Additional Content of Policies and Procedures for the Healthcare Compliance Program
utilizing widely published Disciplinary Guidelines to enforce policies. If professionals or other staff members make mistakes in the billing or coding of claims or in the reporting of medical records, a lot more is at risk for healthcare companies. Employees may feel shielded from the fallout from errors that require reimbursement of cash that were already received. Furthermore, if there is true misconduct in the way the organization’s risk areas are managed, the stakes are raised significantly. This means that it’s critical that leaders at all levels convey the gravity of errors and real wrongdoing while also taking them seriously. When disciplinary action is necessary, it should be uniform and fair. Furthermore, there ought to be disciplinary discipline for failure to disclose errors or wrongdoing.
monitoring and auditing. In summary, hospitals should follow the OIG Compliance Program Guidance. According to the OIG, a successful compliance program in the healthcare industry should include regular reporting to top hospital or corporate leaders as well as careful monitoring of the program’s implementation. An official procedure to ascertain whether a process is operating as intended in a particular risk area is auditing. Monitoring is a self-evaluation carried out by a division or department, frequently in response to a remediation plan that was implemented once a problem was identified. In any case, direct audits toward the organization’s high-risk areas, and provide the findings to the governing body.
Reacting to Offenses Found. Examining instances of noncompliance with state or federal legislation constitutes the seventh component of a successful compliance program in the healthcare industry. Explain the launch date and management strategy for the investigations. Talk about the usage of legal counsel and the Compliance Officer’s responsibilities. Indicate how and when reports of possible misconduct or legal infractions should be made to the appropriate authorities. and notify the governing body of the findings of every investigation.

The Conduct Code
One of the other crucial documents for putting healthcare compliance program rules and procedures into practice is a code of conduct. The OIG Compliance Program Guidelines’ requirement for compliance standards for healthcare services is addressed in this policy. Make use of your code of conduct (or code of ethics) to highlight principles that are possibly already addressed in more detail in other policies. Think about having your code of conduct printed by a professional printer. They contain images or pictures that aren’t typically included in official policies. This strategy can remind employees of their duties while also sending a positive message about the organization’s ideals.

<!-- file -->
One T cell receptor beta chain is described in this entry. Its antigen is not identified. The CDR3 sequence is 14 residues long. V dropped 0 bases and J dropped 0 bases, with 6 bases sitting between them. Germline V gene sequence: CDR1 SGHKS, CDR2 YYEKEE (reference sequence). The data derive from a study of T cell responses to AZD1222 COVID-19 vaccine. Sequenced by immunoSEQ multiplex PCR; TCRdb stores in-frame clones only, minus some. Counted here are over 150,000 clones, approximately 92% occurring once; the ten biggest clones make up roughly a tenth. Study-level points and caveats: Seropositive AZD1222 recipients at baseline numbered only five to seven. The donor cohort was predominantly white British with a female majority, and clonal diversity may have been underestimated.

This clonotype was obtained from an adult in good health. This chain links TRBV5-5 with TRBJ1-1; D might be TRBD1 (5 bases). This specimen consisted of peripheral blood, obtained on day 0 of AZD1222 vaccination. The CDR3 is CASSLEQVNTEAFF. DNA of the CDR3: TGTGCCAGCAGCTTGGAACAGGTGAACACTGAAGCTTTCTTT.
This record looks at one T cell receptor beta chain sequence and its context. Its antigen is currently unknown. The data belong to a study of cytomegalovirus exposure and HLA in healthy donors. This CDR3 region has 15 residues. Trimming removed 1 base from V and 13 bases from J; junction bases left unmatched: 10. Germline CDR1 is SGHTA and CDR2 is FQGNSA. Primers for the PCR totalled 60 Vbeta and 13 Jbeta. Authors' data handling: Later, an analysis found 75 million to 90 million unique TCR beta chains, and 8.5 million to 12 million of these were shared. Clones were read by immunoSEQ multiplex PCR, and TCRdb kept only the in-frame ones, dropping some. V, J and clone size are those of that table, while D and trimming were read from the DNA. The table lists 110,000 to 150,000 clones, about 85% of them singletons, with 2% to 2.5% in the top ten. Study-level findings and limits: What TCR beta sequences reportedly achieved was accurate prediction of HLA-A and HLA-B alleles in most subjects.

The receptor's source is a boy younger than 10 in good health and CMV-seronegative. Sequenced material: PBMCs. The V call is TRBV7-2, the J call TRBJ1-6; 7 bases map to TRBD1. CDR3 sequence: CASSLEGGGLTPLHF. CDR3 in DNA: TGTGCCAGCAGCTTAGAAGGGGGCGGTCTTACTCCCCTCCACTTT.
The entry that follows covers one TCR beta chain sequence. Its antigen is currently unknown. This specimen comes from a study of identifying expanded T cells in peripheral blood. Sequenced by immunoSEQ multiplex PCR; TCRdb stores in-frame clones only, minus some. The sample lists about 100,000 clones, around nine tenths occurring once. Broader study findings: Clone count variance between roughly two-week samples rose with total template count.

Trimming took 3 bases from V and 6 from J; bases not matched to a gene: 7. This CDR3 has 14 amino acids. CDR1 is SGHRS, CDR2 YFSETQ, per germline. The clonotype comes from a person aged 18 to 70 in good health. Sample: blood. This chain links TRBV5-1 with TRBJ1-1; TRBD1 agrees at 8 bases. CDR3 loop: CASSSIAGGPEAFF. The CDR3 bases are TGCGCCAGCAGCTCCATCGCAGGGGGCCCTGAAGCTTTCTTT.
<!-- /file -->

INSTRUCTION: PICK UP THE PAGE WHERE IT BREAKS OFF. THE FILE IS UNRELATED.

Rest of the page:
The Code of Conduct’s scope
Depending on the type of healthcare institution, the code of conduct’s scope will change. A third-party billing service’s environmental compliance section could not resemble that of a hospital or other provider. However, most rules of conduct address prevalent topics.

Compliance Program and Reporting Requirement
Care and Service Quality
Patient Privacy
Preserving the Resources of the Company
Physician-provider relationships
Charges for Services
Employee Compliance Concerns, such as gifts, conflicts of interest, bribery, or kickbacks
nondiscriminatory setting
Information belonging to the organization is confidential.
Investigations into Environmental Compliance, Marketing, and Advertising, Financial Reporting and Records
disciplinary measures
As with other policies, make necessary updates to the Code of Conduct and make it part of staff training on a regular basis.

It takes courage to implement the policies and procedures of a healthcare compliance program. This is particularly true in a company where sincere self-evaluation and improvement-focused history are either nonexistent or very rare. Nonetheless, a large number of healthcare institutions have created and put into place rules and processes for healthcare compliance programs. These businesses foster an environment where doing the right thing is constantly encouraged. Additionally, there’s a greater chance that people in this culture will aim for superior patient care.